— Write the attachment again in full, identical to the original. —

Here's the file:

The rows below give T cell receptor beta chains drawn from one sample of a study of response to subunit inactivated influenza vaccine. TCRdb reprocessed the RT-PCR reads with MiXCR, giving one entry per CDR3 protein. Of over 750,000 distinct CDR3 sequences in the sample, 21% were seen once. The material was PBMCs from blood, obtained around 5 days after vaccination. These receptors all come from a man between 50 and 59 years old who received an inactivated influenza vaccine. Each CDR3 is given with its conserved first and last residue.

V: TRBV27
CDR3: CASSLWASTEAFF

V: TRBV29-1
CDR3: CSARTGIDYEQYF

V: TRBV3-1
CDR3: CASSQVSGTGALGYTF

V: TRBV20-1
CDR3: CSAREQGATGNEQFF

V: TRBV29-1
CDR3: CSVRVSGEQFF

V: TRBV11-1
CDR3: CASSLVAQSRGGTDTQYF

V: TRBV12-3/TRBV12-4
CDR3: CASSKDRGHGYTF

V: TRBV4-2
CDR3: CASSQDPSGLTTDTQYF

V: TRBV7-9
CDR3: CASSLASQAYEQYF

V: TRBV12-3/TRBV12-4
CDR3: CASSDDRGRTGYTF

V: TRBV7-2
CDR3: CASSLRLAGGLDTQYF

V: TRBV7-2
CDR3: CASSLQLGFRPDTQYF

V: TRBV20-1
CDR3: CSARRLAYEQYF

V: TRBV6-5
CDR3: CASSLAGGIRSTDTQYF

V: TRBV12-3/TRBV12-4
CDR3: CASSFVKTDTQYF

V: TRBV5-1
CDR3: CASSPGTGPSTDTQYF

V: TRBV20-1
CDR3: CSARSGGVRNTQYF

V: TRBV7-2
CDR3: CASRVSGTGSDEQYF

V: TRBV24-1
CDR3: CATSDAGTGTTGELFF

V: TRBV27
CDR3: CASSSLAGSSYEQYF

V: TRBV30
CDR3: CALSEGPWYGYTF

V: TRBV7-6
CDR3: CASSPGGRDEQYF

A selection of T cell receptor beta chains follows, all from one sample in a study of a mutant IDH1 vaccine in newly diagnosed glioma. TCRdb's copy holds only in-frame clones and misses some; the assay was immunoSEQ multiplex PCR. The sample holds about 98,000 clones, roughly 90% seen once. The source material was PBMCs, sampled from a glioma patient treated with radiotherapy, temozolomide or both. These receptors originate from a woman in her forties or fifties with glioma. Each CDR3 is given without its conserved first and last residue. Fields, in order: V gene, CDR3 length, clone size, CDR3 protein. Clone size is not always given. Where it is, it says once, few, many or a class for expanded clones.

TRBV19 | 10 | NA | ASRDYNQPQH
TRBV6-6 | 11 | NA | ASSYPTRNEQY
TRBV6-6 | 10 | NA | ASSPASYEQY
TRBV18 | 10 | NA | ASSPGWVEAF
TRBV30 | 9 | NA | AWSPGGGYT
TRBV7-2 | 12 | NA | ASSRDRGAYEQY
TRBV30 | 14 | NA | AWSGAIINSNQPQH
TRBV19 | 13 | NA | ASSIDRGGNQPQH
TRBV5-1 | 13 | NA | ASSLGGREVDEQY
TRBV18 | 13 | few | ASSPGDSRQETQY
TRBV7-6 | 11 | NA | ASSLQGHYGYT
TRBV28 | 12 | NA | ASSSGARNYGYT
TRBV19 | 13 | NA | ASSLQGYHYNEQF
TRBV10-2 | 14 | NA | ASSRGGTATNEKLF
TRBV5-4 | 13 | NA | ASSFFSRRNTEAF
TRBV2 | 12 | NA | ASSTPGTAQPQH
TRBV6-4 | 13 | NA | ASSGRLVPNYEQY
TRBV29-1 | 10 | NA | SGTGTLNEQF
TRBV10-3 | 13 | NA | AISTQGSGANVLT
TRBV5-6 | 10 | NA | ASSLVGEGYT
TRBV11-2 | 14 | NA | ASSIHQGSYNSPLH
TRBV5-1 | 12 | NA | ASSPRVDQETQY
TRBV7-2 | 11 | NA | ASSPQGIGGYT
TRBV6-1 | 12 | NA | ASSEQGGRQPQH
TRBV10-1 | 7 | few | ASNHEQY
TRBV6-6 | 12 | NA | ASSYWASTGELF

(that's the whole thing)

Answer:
The rows below give T cell receptor beta chains drawn from one sample of a study of response to subunit inactivated influenza vaccine. TCRdb reprocessed the RT-PCR reads with MiXCR, giving one entry per CDR3 protein. Of over 750,000 distinct CDR3 sequences in the sample, 21% were seen once. The material was PBMCs from blood, obtained around 5 days after vaccination. These receptors all come from a man between 50 and 59 years old who received an inactivated influenza vaccine. Each CDR3 is given with its conserved first and last residue.

V: TRBV27
CDR3: CASSLWASTEAFF

V: TRBV29-1
CDR3: CSARTGIDYEQYF

V: TRBV3-1
CDR3: CASSQVSGTGALGYTF

V: TRBV20-1
CDR3: CSAREQGATGNEQFF

V: TRBV29-1
CDR3: CSVRVSGEQFF

V: TRBV11-1
CDR3: CASSLVAQSRGGTDTQYF

V: TRBV12-3/TRBV12-4
CDR3: CASSKDRGHGYTF

V: TRBV4-2
CDR3: CASSQDPSGLTTDTQYF

V: TRBV7-9
CDR3: CASSLASQAYEQYF

V: TRBV12-3/TRBV12-4
CDR3: CASSDDRGRTGYTF

V: TRBV7-2
CDR3: CASSLRLAGGLDTQYF

V: TRBV7-2
CDR3: CASSLQLGFRPDTQYF

V: TRBV20-1
CDR3: CSARRLAYEQYF

V: TRBV6-5
CDR3: CASSLAGGIRSTDTQYF

V: TRBV12-3/TRBV12-4
CDR3: CASSFVKTDTQYF

V: TRBV5-1
CDR3: CASSPGTGPSTDTQYF

V: TRBV20-1
CDR3: CSARSGGVRNTQYF

V: TRBV7-2
CDR3: CASRVSGTGSDEQYF

V: TRBV24-1
CDR3: CATSDAGTGTTGELFF

V: TRBV27
CDR3: CASSSLAGSSYEQYF

V: TRBV30
CDR3: CALSEGPWYGYTF

V: TRBV7-6
CDR3: CASSPGGRDEQYF

A selection of T cell receptor beta chains follows, all from one sample in a study of a mutant IDH1 vaccine in newly diagnosed glioma. TCRdb's copy holds only in-frame clones and misses some; the assay was immunoSEQ multiplex PCR. The sample holds about 98,000 clones, roughly 90% seen once. The source material was PBMCs, sampled from a glioma patient treated with radiotherapy, temozolomide or both. These receptors originate from a woman in her forties or fifties with glioma. Each CDR3 is given without its conserved first and last residue. Fields, in order: V gene, CDR3 length, clone size, CDR3 protein. Clone size is not always given. Where it is, it says once, few, many or a class for expanded clones.

TRBV19 | 10 | NA | ASRDYNQPQH
TRBV6-6 | 11 | NA | ASSYPTRNEQY
TRBV6-6 | 10 | NA | ASSPASYEQY
TRBV18 | 10 | NA | ASSPGWVEAF
TRBV30 | 9 | NA | AWSPGGGYT
TRBV7-2 | 12 | NA | ASSRDRGAYEQY
TRBV30 | 14 | NA | AWSGAIINSNQPQH
TRBV19 | 13 | NA | ASSIDRGGNQPQH
TRBV5-1 | 13 | NA | ASSLGGREVDEQY
TRBV18 | 13 | few | ASSPGDSRQETQY
TRBV7-6 | 11 | NA | ASSLQGHYGYT
TRBV28 | 12 | NA | ASSSGARNYGYT
TRBV19 | 13 | NA | ASSLQGYHYNEQF
TRBV10-2 | 14 | NA | ASSRGGTATNEKLF
TRBV5-4 | 13 | NA | ASSFFSRRNTEAF
TRBV2 | 12 | NA | ASSTPGTAQPQH
TRBV6-4 | 13 | NA | ASSGRLVPNYEQY
TRBV29-1 | 10 | NA | SGTGTLNEQF
TRBV10-3 | 13 | NA | AISTQGSGANVLT
TRBV5-6 | 10 | NA | ASSLVGEGYT
TRBV11-2 | 14 | NA | ASSIHQGSYNSPLH
TRBV5-1 | 12 | NA | ASSPRVDQETQY
TRBV7-2 | 11 | NA | ASSPQGIGGYT
TRBV6-1 | 12 | NA | ASSEQGGRQPQH
TRBV10-1 | 7 | few | ASNHEQY
TRBV6-6 | 12 | NA | ASSYWASTGELF